The FMLA regulations provide that “[a]n employee who fraudulently obtains FMLA leave from an employer is not protected by FMLA’s job restoration or maintenance of health benefits provisions.” 29 CFR 825.216(d). Accordingly, an employer may discipline or discharge an employee who fraudulently takes FMLA for another purpose. In support of this principle, courts have developed an “honest belief” rule.
The “honest belief” rule provides that “so long as the employer honestly believed in the proffered reason given for its employment action, the employee cannot establish pretext even if the employer’s reason is ultimately found to be mistaken, foolish, trivial or baseless.” Jaszczyszyn v. Advantage Health Physician Network, 2102 WL 5416616 (6th Cir. 2012). This rule may not, however, protect an employer which takes adverse action against an employee without proper investigation and foundation.
Employers should not rely on mere speculation and stereotyping when concluding that an employee is not really affected by a serious health condition. Caution is particularly warranted when an employer is considering the leave of an employee with a mental serious health condition. If appropriate, employers should consider interactive follow up before taking adverse action, such as seeking a complete medical certification, having a health care provider clarify a medical certification, obtaining a recertification of the employee’s condition, or getting a second opinion from another health care provider.
Takeaway: Employers do not have to tolerate FMLA leave abuse by employees. However, employers should take steps to obtain objective and particularized facts before acting on suspicions of improper use of leave. Failure to do so could result in claims of FMLA interference or retaliation.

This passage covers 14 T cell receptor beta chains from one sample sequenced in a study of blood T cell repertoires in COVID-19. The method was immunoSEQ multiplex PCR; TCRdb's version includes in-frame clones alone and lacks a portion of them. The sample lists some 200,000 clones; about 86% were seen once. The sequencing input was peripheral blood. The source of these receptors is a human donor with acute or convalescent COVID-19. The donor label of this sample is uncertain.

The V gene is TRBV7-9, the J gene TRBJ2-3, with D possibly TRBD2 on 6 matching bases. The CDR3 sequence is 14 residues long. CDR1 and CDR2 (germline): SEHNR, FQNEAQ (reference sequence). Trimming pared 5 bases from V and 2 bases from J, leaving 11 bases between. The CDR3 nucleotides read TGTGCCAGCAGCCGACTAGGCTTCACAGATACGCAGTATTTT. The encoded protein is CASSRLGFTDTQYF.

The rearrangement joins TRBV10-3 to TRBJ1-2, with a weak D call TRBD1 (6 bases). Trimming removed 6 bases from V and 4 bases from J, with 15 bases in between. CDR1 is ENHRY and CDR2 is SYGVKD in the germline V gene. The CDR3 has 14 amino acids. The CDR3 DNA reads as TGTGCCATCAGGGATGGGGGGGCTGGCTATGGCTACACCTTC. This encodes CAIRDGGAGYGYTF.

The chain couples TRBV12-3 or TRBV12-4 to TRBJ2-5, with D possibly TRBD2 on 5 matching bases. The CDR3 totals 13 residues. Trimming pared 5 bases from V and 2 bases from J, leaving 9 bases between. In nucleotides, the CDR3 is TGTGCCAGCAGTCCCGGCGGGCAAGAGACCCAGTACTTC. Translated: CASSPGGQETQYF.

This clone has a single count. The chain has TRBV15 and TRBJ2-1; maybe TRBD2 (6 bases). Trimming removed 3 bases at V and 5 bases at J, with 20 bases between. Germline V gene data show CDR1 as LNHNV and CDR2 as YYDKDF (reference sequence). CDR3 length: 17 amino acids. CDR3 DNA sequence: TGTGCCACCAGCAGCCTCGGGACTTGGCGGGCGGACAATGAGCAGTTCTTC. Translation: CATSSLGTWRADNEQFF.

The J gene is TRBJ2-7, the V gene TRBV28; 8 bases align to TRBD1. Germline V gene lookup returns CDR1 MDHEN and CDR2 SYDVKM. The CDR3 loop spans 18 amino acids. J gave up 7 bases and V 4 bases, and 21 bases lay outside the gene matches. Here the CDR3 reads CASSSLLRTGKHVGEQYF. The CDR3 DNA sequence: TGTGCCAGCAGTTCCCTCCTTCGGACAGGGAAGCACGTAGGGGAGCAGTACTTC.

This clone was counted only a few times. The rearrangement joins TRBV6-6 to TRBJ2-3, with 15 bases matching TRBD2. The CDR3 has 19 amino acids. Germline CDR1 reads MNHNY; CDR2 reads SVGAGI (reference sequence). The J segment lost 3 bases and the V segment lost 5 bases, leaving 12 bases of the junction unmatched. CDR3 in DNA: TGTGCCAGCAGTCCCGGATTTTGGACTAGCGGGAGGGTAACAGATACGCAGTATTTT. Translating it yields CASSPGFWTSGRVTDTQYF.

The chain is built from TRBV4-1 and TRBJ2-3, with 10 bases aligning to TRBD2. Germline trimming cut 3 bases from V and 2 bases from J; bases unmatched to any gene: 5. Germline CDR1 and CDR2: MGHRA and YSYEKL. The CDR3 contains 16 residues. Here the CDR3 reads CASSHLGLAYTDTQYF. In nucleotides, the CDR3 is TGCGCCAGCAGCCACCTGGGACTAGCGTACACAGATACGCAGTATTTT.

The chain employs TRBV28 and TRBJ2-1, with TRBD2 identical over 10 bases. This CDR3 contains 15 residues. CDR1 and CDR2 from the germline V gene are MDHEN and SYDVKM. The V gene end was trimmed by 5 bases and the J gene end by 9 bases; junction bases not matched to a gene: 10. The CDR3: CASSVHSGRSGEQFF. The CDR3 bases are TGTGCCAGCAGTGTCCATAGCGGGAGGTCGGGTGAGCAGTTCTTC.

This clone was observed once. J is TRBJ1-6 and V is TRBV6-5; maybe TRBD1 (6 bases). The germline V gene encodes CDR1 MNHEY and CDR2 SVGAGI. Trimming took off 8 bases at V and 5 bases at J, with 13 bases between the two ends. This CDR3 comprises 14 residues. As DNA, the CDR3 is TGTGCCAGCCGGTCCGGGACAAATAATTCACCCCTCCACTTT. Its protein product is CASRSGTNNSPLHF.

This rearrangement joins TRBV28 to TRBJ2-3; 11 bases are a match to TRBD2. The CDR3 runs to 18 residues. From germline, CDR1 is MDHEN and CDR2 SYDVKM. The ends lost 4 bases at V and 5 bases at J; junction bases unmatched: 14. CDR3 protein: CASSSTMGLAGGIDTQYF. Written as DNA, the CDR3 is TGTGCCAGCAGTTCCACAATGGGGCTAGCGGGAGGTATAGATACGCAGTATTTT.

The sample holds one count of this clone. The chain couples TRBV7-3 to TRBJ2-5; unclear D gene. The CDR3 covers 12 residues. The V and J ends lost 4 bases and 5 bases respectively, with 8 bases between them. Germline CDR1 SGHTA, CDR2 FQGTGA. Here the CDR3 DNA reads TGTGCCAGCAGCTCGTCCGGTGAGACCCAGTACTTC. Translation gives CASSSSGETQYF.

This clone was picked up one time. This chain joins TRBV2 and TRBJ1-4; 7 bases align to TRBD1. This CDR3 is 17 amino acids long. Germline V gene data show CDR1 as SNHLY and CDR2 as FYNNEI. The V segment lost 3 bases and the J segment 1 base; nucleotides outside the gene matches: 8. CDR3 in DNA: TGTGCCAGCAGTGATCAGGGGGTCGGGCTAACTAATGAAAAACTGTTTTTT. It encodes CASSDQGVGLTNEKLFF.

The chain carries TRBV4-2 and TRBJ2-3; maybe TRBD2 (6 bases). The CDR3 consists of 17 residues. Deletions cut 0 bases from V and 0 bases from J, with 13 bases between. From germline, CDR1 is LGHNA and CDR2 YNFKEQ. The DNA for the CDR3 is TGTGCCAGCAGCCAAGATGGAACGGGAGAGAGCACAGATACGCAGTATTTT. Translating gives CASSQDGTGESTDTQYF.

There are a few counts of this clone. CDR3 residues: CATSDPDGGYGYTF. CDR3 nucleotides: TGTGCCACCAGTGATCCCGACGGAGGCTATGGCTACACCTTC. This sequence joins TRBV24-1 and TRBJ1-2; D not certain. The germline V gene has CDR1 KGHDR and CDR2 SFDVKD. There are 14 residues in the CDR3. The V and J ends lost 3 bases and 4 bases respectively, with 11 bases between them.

February 6, 2013 marked twenty years since the Family and Medical Leave Act (“FMLA”) was signed into law. The United States Department of Labor recently published the results of a survey that collected information and opinions about the FMLA from employers and employees across the country. According to the DOL, the survey results were positive, and indicate that the FMLA “continues to make a positive impact on the lives of workers without imposing an undue burden upon employers.”
Specifically, the survey results indicate:
- Nearly 60% of employees meet all criteria for eligibility and coverage under the FMLA.
- 13% of employees reported taking a leave of absence for a FMLA reason within the last twelve months.
- 24% of leaves taken under the FMLA are intermittent leaves.
- 91% of employers reported that complying with the FMLA either has a positive effect or no noticeable effect on employee absenteeism, morale, or turnover.
- 85% of employers reported that complying with the FMLA is easy, somewhat easy, or has no noticeable effect.
To read more about the results of the survey, click here.